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Man Survives Deadly Bee Swarm Attack Thanks to La Feria Fire Department and EMS

Ramiro Zuniga Jr. and his sister Irene pose with LFFD Chief David Phinney. Photo: Victor Moreno/LFN

by Victor Moreno/LFN

On October 8, 2018, Ramiro Zuniga Jr. never suspected that, while attempting to mow the back part of his property located off of Bixby Rd. as he had done for so many years, he would be attacked by a large swarm of bees.

While mowing with a tractor, Zuniga was overtaken by thousands of bees after molesting a very large hive.

“I jumped and began to roll through the grass, I managed to get my phone to call my wife, my phone was covered in bees, I kept crawling and got to my pool and started splashing water on my face,” Zuniga stated.

“God, I am not going to die here in the grass,” Zuniga said of his will to fight off the thousands of stinging bees for approximately 150 feet to get to his pool which was within sight of Mrs. Zuniga, who lay bedridden and could hear her husbands pleas for help.

Mrs. Zuniga called emergency services for her husband but also saved her three grandchildren from being attacked themselves by instructing them to stay indoors.

Unfortunately the family dog was not spared from the bee attack. La Feria Fire Department Chief David Phinney, upon arriving on scene, said he “was shocked” by the sight of a “foggy cloud of bees” attacking Mr. Zuniga and the family pet who had not left his side.

Phinney, who was away from the station at the time the bee attack call went out, said he was thankful that he had personally purchased a bee suit for just this type of situation. If he had not had a suit with him he would have to make the trip to the station which would have lost response time.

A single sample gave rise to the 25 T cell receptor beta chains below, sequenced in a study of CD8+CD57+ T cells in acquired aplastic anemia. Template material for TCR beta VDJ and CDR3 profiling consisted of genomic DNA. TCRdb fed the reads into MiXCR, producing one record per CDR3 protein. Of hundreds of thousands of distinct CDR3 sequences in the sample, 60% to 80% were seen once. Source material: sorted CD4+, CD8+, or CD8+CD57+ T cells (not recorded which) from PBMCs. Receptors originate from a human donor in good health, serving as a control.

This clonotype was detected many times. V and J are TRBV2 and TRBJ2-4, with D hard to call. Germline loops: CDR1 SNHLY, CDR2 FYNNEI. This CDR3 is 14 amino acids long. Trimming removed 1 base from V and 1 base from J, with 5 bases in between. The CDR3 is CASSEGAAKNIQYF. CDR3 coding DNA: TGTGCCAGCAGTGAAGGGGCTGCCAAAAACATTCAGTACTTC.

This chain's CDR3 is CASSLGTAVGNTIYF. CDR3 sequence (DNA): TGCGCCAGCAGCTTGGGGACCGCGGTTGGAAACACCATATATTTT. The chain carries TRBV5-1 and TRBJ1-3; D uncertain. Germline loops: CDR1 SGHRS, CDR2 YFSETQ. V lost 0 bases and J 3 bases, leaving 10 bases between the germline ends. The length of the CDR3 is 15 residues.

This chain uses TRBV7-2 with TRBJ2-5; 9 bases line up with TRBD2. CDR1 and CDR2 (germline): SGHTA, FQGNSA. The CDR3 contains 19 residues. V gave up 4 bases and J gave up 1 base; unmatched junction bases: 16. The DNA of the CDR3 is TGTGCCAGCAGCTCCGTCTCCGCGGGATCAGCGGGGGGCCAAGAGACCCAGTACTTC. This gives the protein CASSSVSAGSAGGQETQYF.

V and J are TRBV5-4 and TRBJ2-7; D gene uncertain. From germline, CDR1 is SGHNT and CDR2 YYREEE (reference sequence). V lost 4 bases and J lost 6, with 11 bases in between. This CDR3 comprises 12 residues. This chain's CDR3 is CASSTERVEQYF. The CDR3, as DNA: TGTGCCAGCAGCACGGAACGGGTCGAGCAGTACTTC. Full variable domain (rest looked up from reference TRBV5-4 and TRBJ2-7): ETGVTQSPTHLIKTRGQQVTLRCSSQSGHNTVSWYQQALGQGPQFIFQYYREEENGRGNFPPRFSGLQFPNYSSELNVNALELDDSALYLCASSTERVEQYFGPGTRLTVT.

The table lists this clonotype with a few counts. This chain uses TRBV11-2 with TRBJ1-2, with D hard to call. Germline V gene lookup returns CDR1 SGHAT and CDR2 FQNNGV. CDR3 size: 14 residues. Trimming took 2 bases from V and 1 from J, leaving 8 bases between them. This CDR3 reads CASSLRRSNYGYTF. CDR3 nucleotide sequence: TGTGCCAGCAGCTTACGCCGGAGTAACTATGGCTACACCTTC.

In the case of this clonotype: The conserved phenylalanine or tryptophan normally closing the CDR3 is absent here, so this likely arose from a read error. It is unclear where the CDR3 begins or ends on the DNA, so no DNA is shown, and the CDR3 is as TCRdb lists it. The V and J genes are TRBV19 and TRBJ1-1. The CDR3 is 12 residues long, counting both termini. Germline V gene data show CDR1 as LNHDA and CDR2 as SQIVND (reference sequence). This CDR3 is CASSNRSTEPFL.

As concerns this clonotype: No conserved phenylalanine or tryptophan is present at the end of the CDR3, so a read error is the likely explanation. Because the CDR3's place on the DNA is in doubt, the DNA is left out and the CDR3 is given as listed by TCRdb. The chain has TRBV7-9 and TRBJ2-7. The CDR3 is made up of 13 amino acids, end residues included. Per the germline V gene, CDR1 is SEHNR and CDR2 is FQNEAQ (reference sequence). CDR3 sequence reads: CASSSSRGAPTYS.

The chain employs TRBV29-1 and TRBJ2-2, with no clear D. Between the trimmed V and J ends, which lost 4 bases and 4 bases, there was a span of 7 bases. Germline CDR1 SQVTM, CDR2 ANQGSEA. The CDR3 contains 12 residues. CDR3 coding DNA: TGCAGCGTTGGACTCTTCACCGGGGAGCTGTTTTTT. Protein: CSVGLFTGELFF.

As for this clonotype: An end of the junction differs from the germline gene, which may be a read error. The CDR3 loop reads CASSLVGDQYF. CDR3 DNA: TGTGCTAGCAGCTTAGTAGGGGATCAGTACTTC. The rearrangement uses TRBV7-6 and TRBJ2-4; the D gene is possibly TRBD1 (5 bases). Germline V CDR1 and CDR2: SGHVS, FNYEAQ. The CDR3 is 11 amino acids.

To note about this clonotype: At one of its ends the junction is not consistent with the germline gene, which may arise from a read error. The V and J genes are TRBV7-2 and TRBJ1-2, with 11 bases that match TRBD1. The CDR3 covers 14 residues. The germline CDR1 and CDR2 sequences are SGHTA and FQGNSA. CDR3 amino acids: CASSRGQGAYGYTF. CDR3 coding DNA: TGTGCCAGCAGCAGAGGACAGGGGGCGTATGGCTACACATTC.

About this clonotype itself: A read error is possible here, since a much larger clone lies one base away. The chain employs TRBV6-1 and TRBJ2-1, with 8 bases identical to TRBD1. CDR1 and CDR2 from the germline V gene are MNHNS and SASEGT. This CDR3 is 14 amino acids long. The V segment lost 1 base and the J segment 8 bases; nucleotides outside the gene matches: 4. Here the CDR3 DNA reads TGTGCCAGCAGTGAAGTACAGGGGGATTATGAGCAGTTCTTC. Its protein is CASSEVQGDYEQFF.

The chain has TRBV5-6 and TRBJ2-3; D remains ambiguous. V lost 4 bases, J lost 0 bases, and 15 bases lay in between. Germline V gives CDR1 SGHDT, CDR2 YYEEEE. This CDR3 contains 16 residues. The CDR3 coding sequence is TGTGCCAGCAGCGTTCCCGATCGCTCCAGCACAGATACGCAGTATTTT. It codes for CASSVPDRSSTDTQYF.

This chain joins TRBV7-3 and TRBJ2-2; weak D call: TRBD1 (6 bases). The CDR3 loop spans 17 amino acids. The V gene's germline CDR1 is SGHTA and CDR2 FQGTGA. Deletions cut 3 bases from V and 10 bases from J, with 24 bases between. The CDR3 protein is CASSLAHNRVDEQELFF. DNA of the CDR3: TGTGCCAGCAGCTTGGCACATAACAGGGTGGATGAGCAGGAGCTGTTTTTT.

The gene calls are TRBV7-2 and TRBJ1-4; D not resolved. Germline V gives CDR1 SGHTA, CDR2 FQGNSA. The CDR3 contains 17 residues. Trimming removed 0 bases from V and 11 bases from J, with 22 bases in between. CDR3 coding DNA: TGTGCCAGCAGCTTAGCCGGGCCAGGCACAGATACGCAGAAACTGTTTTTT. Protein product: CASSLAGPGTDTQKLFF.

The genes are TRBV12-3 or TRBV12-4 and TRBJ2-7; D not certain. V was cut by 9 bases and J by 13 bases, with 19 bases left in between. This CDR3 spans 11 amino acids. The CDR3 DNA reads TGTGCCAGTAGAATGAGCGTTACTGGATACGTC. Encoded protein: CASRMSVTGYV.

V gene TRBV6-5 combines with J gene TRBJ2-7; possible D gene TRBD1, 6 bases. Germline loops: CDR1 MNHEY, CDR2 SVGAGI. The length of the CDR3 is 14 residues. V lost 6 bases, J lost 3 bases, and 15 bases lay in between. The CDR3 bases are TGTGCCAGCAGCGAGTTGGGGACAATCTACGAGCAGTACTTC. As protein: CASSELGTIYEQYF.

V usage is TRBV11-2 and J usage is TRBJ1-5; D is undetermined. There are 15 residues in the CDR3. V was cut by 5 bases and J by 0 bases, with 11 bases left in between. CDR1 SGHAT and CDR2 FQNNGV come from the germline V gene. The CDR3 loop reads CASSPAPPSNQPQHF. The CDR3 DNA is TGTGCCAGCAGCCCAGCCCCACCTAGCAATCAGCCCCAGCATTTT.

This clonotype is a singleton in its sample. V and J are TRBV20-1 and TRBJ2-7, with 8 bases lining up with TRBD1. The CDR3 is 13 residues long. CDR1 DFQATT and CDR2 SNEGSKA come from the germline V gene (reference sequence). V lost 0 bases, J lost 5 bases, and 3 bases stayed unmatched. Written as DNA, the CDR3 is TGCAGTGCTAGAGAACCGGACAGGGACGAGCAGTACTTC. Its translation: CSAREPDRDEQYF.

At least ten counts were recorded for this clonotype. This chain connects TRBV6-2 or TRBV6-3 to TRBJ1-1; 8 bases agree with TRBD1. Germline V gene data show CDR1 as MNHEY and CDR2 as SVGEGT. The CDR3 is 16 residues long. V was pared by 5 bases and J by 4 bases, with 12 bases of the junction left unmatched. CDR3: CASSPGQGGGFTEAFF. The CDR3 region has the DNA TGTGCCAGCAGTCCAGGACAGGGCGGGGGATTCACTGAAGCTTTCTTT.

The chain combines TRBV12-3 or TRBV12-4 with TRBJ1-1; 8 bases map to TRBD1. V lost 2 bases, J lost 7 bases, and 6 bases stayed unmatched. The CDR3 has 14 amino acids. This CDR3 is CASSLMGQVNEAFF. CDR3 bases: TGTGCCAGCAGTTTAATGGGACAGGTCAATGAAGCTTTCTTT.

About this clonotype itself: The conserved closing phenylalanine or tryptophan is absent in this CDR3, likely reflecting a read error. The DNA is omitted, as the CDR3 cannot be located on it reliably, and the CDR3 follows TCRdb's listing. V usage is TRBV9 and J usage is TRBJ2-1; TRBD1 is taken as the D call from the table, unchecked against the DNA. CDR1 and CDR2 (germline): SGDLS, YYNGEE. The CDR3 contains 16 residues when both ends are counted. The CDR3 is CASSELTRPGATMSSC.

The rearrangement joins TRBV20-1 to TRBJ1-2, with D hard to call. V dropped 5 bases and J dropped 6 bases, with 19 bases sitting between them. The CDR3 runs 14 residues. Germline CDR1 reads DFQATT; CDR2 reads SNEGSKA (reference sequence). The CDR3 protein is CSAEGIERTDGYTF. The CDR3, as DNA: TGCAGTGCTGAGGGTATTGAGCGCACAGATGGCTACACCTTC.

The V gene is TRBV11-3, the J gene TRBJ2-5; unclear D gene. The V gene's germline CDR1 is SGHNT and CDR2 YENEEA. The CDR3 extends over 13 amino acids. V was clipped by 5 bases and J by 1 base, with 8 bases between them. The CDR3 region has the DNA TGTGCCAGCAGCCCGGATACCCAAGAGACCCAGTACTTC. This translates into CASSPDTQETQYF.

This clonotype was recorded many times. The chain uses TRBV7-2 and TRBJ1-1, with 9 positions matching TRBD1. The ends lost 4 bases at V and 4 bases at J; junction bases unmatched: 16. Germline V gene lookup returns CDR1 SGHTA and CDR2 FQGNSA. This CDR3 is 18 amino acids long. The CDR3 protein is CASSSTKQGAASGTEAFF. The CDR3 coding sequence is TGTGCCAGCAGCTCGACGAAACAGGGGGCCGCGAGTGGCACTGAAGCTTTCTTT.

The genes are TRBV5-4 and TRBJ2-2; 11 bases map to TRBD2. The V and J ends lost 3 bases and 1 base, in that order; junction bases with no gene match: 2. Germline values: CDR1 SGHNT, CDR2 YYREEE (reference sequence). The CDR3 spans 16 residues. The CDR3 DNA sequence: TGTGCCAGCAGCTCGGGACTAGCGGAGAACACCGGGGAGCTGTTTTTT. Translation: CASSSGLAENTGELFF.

“Protocol is protocol, but sometimes it’s instincts” said Phinney, about making the call to go straight to the incident address.
Phinney who had arrived on scene before fire crew and EMT’s instructed them to stay back as he carried Mr. Zuniga to the safety of the emergency vehicle.

EMT’s Julio Rodriguez and Ivan Lerma then transported Zuniga to the hospital where a team of of around 9 medical personnel removed over 2,000 bee stingers from Mr. Zuniga and removed bees from his mouth, nose and ears.

Zuniga’s family then learned that he would need plasma immediately and as there is no bee trauma center in the Valley he had to be transported to Houston where he received further treatment and therapy.

Having survived such an ordeal Zuniga has been affectionately dubbed “the Bee Man” by all those involved in his care. Ramiro Zuniga and sister Irene Zuniga visited the La Feria Fire Department on November 14,2018 to say thank you to those that responded during the bee attack.

“This is what it’s all about,” said Phinney, referring to the service to the community by first responders.

After a few tearful moments of recounting the incident by Mr. Zuniga, his sister, Chief Phinney and other first responders they took a moment to take a photo together.

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